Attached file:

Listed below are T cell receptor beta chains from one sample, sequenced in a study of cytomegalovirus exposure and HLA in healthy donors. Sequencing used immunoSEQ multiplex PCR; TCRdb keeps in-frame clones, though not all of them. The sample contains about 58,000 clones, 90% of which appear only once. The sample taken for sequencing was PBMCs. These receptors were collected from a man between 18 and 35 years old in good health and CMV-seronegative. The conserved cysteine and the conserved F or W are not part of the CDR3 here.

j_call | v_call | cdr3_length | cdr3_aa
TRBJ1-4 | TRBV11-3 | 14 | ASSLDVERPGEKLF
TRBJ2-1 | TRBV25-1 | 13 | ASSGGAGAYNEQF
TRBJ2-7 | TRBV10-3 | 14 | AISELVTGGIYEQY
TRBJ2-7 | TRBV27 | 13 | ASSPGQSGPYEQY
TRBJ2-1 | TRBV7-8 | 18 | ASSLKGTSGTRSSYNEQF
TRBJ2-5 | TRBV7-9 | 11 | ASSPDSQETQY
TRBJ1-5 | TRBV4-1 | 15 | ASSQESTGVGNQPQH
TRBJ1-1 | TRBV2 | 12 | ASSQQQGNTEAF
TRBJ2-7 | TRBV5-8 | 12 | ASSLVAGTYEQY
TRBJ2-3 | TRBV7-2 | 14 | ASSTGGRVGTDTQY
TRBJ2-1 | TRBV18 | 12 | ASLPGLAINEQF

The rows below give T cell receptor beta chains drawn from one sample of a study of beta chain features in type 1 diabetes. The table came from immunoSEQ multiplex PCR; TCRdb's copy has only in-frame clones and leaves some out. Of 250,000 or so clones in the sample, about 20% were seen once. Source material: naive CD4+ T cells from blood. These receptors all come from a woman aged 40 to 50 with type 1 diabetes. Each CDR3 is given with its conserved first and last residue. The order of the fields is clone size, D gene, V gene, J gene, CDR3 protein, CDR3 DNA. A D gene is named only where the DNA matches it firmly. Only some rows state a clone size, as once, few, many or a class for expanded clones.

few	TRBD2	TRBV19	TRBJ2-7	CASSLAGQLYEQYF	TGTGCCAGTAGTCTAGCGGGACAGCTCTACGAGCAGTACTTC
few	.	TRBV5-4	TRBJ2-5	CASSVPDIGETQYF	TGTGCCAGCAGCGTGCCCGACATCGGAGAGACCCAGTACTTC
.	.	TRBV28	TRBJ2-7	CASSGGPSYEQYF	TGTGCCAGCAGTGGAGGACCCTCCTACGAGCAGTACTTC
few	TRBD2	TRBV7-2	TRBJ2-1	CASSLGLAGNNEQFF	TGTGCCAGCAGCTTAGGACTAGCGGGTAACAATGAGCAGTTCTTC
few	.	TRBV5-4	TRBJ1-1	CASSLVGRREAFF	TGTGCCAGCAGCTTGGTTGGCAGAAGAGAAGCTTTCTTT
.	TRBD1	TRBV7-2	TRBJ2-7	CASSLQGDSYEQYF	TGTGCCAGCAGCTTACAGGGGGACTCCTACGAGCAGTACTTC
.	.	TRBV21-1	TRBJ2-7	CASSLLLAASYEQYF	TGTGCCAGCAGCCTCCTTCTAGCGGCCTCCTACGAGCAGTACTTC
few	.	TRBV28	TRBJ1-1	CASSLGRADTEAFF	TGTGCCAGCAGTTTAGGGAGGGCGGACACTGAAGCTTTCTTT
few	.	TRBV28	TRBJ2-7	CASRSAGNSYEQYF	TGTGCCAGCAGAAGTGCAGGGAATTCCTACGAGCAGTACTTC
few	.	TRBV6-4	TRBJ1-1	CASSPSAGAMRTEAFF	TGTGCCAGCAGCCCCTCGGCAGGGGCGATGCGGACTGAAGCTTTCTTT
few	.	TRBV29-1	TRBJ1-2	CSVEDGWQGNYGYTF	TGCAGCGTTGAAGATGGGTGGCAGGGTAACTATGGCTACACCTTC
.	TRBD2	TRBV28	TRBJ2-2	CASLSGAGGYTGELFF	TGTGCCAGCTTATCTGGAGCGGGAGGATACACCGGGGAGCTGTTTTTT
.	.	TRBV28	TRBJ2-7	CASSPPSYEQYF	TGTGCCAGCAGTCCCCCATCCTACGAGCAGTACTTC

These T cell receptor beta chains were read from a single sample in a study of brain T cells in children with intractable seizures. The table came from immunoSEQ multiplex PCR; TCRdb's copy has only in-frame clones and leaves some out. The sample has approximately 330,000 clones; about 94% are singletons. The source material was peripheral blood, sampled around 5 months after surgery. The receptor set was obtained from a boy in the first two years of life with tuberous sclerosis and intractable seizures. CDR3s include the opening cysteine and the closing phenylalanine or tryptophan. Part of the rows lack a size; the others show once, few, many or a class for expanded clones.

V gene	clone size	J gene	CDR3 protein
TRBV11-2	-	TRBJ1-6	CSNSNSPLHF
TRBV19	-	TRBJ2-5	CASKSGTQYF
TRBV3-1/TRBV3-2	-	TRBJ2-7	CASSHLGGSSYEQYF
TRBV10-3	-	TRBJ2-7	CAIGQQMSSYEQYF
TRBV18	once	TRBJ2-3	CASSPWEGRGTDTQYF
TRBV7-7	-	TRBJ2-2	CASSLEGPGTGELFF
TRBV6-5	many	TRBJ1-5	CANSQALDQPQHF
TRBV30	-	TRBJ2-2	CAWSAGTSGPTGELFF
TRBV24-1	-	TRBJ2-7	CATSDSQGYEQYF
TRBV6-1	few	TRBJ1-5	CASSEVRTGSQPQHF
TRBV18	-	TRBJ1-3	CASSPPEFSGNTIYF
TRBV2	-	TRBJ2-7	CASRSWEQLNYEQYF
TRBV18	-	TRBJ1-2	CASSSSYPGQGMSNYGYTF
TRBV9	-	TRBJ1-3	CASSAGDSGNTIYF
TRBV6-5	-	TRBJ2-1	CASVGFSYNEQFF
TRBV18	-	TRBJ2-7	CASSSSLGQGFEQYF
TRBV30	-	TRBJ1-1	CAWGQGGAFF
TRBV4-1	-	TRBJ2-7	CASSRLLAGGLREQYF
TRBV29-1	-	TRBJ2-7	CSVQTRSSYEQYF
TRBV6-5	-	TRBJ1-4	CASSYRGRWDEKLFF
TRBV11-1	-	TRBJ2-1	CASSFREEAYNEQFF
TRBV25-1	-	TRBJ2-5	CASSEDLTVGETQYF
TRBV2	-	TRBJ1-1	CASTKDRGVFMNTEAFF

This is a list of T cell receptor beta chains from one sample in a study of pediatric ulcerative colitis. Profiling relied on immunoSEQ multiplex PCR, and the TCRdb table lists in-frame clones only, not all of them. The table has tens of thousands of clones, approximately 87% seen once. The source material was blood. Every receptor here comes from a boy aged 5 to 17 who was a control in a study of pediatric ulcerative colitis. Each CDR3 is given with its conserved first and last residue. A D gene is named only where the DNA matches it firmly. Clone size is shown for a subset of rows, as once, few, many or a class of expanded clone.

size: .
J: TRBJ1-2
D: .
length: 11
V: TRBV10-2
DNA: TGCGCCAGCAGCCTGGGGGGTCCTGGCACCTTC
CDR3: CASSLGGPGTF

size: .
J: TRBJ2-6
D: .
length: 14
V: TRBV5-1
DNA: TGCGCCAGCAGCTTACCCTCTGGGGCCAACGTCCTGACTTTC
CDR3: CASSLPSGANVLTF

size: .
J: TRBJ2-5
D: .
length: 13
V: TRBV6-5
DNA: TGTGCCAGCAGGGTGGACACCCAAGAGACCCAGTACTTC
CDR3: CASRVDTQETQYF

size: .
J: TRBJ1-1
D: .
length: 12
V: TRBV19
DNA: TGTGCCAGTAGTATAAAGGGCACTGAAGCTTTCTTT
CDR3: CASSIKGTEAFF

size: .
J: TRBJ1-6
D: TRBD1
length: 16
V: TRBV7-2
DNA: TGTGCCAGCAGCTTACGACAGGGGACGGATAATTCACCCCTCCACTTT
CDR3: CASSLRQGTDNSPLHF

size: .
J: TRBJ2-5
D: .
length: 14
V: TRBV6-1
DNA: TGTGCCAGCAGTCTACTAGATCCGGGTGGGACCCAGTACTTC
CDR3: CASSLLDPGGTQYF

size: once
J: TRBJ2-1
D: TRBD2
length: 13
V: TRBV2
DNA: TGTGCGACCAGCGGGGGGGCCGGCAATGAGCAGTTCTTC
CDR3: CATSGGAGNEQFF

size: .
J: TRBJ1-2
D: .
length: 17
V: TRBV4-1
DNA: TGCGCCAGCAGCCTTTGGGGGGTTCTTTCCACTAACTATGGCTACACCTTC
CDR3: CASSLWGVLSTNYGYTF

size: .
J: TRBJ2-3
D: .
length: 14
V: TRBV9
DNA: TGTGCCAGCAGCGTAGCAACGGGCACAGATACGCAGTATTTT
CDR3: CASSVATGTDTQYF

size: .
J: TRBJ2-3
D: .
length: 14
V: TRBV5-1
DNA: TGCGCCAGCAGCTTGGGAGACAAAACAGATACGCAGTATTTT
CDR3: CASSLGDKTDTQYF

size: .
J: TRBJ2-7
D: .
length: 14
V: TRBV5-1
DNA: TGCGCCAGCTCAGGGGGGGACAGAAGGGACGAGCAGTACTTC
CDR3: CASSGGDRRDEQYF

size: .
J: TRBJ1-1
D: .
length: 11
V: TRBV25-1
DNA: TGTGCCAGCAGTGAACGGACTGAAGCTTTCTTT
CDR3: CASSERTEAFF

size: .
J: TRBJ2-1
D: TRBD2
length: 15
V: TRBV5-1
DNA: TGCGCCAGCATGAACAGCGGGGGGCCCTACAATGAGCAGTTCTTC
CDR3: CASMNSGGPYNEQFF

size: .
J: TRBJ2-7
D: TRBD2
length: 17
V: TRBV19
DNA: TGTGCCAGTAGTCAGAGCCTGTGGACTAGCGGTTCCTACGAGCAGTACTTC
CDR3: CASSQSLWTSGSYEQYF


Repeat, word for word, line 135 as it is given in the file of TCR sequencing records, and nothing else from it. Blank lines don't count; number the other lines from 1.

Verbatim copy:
V: TRBV25-1